Leading Change: Just Like Storytelling, Effectiveness Is in the Details

In Monday’s Wall Street Journal, “The Journal Report” focused on hot topics in management, such as how to lead change successfully. In an article by Mitchell Lee Marks, PhD, associate professor of management at San Francisco State University’s College of Business, one of the key points is that details matter. The same is true of storytelling, which is at the core of leadership communication, particularly in critical times, such as workforce reductions, changes in direction, mergers and acquisitions.

One of the crucial details that is often overlooked is the need to allow time “on the clock” for employees to grieve what was. It’s amazing that leaders usually forget that their people are, uh, human (!) and that they have strong emotions about their work environment. When people aren’t allowed to vent deeply felt emotions to an understanding manager, those feelings will block the company’s ability to move ahead as surely as if the Great Wall of China suddenly appeared and kept everyone from getting to their offices or workstations.

In one case, a client company had studiously avoided the emotional toll that a merger had taken on their professional workforce–even though the emotions were palpable seven years after the merger had occurred!! The problem was positive in its origins: the professionals were proud of their former company’s brand reputation, and they were convinced that their new colleagues couldn’t possibly share their level of commitment to superb quality.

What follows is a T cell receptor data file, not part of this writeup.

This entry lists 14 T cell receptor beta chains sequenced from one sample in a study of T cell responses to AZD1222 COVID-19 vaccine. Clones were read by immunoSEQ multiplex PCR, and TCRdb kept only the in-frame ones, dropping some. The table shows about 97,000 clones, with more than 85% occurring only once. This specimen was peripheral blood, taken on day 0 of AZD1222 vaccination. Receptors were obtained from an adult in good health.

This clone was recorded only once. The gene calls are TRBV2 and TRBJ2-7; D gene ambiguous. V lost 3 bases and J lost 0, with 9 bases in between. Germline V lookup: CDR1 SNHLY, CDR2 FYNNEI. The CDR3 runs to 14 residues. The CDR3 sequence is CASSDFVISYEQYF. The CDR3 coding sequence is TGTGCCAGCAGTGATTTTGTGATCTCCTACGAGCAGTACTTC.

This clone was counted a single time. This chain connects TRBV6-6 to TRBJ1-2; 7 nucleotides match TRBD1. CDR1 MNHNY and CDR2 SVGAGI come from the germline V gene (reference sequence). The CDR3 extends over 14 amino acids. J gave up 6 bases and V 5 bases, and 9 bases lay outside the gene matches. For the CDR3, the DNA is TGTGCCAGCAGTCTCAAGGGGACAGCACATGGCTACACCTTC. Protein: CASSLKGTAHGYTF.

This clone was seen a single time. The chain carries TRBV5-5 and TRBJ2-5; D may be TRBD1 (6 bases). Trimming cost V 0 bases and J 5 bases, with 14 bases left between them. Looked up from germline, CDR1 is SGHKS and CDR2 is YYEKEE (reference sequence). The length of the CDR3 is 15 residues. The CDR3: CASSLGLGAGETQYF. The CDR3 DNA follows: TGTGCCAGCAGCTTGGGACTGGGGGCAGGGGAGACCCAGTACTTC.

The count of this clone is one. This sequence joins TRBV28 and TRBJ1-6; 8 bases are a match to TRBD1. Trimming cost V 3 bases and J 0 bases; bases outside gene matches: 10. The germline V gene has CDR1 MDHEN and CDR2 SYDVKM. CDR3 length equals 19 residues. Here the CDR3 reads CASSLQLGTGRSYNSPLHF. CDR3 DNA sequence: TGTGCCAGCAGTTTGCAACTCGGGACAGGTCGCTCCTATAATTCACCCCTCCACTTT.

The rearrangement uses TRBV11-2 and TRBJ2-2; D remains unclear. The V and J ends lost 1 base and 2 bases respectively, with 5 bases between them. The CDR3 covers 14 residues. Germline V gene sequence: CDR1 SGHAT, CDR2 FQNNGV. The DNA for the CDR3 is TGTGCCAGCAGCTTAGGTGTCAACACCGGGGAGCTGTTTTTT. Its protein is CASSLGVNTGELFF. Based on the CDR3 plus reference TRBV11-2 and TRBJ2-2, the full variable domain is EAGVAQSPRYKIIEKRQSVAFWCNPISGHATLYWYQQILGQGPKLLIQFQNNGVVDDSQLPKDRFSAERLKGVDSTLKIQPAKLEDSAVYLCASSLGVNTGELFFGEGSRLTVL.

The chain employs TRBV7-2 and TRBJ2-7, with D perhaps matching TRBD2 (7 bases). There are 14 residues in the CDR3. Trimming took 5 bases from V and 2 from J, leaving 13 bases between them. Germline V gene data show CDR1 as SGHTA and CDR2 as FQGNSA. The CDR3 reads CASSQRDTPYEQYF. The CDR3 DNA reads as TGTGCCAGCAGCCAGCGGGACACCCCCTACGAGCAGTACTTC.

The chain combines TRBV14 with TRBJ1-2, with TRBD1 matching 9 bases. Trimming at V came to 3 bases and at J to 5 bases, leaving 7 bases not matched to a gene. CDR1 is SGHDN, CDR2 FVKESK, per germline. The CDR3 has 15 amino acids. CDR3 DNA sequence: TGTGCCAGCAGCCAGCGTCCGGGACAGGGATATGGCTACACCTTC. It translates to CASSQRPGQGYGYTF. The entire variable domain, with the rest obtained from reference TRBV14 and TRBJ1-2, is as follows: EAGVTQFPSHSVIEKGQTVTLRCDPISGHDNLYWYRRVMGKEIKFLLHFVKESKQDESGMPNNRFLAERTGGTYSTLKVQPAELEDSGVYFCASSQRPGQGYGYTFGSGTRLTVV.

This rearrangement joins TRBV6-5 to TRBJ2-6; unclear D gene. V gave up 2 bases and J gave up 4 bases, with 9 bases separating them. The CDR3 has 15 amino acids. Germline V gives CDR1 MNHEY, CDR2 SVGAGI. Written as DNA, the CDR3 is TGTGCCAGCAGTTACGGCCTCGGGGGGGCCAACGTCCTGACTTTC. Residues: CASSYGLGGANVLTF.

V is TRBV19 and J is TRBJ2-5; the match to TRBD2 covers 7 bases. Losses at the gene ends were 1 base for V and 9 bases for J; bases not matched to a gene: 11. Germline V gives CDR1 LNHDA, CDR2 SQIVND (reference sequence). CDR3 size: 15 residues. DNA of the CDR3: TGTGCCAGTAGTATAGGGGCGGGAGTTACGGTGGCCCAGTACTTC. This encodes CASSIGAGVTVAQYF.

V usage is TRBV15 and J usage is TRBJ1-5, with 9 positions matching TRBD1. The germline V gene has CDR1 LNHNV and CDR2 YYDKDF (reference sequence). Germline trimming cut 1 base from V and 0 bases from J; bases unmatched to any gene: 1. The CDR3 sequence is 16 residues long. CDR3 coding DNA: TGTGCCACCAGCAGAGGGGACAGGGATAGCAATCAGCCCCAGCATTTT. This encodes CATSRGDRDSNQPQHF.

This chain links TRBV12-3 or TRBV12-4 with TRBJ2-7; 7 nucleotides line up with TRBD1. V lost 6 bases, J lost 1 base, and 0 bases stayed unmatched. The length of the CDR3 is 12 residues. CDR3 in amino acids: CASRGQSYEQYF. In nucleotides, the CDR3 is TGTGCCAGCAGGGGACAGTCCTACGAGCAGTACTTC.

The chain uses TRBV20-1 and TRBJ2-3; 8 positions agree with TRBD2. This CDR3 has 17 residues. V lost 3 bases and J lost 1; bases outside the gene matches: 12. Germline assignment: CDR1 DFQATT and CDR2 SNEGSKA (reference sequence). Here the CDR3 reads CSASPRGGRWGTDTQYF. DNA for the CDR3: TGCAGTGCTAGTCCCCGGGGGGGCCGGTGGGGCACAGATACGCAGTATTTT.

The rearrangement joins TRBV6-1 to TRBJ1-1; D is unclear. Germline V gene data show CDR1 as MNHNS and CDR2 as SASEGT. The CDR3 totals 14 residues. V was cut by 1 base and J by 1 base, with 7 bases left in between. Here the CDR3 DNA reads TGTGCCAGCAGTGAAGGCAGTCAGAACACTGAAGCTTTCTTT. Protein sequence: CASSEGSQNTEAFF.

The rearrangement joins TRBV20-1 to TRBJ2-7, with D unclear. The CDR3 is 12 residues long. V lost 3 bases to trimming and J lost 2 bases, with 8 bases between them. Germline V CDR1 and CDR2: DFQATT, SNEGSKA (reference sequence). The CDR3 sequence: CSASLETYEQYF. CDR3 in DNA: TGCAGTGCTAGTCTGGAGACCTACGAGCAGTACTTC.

Are you providing your workforce the opportunity to express feelings about major changes before expecting them to embrace the new way of doing business? Are you sharing stories about your own experiences of dealing with change and how you overcame your own resistance? What difference did you see in your team’s response when you gave them a chance to express their feelings?        

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